Preventing Summer Slide

We all look forward to summer vacation, but what happens when we let our brains take a break from school? Have you ever noticed your child struggling at the beginning of a new school year? It’s easy to forget what you’ve learned when you haven’t been actively using those skills. This is especially true for our friends with Down syndrome and other special needs. To help you, we've put together 9 ways to prevent summer slide.

1. Set Yourself Up For Success.

It’s important to keep up a routine throughout the summer months. Of course, your child won’t have the usual school work load, but you want them to still be engaged in learning. If practicing reading, math problems, or speech becomes a habit, their skills will show great improvement. Hopefully, these activities can also be something your child looks forward to. Ask your child keep a journal each day about all the things that they have learned. Writing is a great way to exercise the mind.


2. Make Reading a Priority

Reading is one of the most common areas of decreased skills from one school year to the next. Set goals with your child by making a list of books they would like to read over the summer. Research has been done on developing reading skills, and it has been shown that six is the magic number when it comes to creating a summer reading list (Scholastic). If you choose six books for your child that aren’t too heavy, but aren’t too light, this can prevent their abilities from slipping. Plan a fun trip to the library and let your child pick out books that spark their excitement!


3. Build a Support Network of Other Parents

Having a solid support group does wonders. Bounce ideas back and forth with other parents and make it a team effort. You can also plan group activities with other families! A great way to meet parents of children with special needs is at a DSAW's Parent's Night Out. They are held regularly across the state. 


4. Find Education Everyday.

Encourage learning in everyday life and motivate your child to practice their skills consistently. On days you don't have anything specific planned, there are still ways to help your child exercise their minds. If you think about it, education can be found in any situation. Even activities such as cooking can help your child learn. Cookbooks involve reading and math! Taking a summer road trip? Listening to an audiobook along the drive can be a fantastic way to incorporate learning.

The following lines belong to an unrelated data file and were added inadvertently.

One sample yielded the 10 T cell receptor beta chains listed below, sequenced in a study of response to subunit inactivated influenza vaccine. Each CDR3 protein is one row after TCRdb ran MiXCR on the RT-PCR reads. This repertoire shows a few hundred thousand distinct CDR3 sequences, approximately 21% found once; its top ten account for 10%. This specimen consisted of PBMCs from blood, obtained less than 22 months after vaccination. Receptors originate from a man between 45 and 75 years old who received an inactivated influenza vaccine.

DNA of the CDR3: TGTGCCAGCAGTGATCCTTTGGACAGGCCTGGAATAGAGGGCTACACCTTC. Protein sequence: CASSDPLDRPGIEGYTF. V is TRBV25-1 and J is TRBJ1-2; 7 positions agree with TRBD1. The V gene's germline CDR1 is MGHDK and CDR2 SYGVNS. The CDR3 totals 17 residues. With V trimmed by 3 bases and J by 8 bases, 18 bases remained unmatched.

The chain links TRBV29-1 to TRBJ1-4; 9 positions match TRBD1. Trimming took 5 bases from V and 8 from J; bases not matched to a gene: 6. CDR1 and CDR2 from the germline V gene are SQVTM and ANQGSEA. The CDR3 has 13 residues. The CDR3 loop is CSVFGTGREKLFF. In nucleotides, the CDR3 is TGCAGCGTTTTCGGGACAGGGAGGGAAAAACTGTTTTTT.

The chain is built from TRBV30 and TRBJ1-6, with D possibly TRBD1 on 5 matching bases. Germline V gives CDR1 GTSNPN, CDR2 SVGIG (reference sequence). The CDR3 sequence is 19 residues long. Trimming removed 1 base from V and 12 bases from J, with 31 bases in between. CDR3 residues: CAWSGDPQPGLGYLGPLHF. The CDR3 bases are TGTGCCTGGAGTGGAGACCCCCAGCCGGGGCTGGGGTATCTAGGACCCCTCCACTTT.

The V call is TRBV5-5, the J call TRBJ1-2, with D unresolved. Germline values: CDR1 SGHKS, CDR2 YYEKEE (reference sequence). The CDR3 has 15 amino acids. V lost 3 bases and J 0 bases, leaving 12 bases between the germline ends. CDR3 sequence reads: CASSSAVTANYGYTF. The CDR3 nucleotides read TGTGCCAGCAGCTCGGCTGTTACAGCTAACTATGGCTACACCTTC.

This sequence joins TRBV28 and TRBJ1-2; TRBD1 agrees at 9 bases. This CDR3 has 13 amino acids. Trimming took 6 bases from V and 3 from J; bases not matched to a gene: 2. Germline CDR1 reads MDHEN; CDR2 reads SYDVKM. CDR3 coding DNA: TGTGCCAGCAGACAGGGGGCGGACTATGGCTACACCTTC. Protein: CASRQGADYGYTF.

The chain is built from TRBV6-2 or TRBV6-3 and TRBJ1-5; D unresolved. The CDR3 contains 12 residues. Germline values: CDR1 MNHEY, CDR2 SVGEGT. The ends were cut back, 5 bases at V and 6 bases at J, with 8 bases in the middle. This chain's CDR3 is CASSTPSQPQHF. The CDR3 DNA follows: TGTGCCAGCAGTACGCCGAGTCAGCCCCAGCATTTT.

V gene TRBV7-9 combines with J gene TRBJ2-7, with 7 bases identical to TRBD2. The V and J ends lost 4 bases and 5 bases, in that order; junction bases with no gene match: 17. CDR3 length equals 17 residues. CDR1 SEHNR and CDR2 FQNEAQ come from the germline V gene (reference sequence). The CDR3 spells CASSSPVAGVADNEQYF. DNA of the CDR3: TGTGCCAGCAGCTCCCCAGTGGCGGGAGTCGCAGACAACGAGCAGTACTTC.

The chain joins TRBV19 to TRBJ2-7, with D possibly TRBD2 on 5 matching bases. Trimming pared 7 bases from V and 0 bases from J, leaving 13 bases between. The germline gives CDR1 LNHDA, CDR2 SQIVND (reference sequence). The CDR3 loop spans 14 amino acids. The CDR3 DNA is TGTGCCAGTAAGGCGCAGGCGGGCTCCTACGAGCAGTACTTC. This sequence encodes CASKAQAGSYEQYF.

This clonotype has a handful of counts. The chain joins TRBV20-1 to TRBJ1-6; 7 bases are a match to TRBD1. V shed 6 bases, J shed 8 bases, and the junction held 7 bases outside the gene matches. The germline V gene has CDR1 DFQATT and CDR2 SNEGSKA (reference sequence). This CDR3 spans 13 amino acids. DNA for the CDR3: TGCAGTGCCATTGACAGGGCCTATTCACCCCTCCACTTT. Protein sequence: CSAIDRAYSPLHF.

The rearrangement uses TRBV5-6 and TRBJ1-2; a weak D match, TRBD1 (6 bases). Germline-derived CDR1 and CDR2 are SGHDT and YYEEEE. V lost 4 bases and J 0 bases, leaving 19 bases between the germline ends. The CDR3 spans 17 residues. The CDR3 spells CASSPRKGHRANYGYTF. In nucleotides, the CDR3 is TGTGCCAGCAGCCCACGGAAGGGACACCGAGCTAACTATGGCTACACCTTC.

5. Summer Camps

There are always a number of specialized camps available during the summer months. Camps specifically for children with special needs include:


Lions Camp 

Shepherds College 

Easter Seals Camp 

Badger Camp 

iCan Shine Bike Camp 

Wisconsin Youth Leadership Forum 

DSAW Respite Day Camp 


6. Summer Programs

Your child's school or local public library can be a wonderful resource. They often have summer programs that your child can be apart of. Keep in mind, you can also petition to have Extended School Year Services (ESY) included in your child's IEP. Click here for a guide on ESY. 


7. Recreational Opportunities

Consider looking for recreational activities to keep your child's mind and body active. Physical activity takes a lot more brain power than one might expect. Consider checking out Special Olympics, Miracle League, and more! 


8. Supplemental Therapies

After a full school year of progress in PT, Speech or OT, nothing is more deflating than losing skills due to lack of therapies over the summer. If possible, enroll your child in supplemental summer therapy! DSAW-Fox Cities is offering speech, OT, and behavior therapy this summer, and DSAW-La Crosse is offering access to speech therapy. If summer therapy is cost prohibitive, consider applying for a DSAW Member Grant. We also recommend asking your current therapists for lists of activities that you can be doing over the summer.


9. Don't Forget About Behavior and Social Skills

It may be easier to stay home over the summer, but nothing will improve your child's behavior and social skills like exposure to new people and new experiences! Organize playdates (with typically-abled friends too!), visit new places, and always work on appropriate social behavior. Summer is a great time for experiential learning.



Learning doesn’t have to go on summer vacation, and it definitely doesn’t have to be boring. There are many ways to make practicing educational skills fun for your child!










This blog post sponsored by Cardinal Capital Management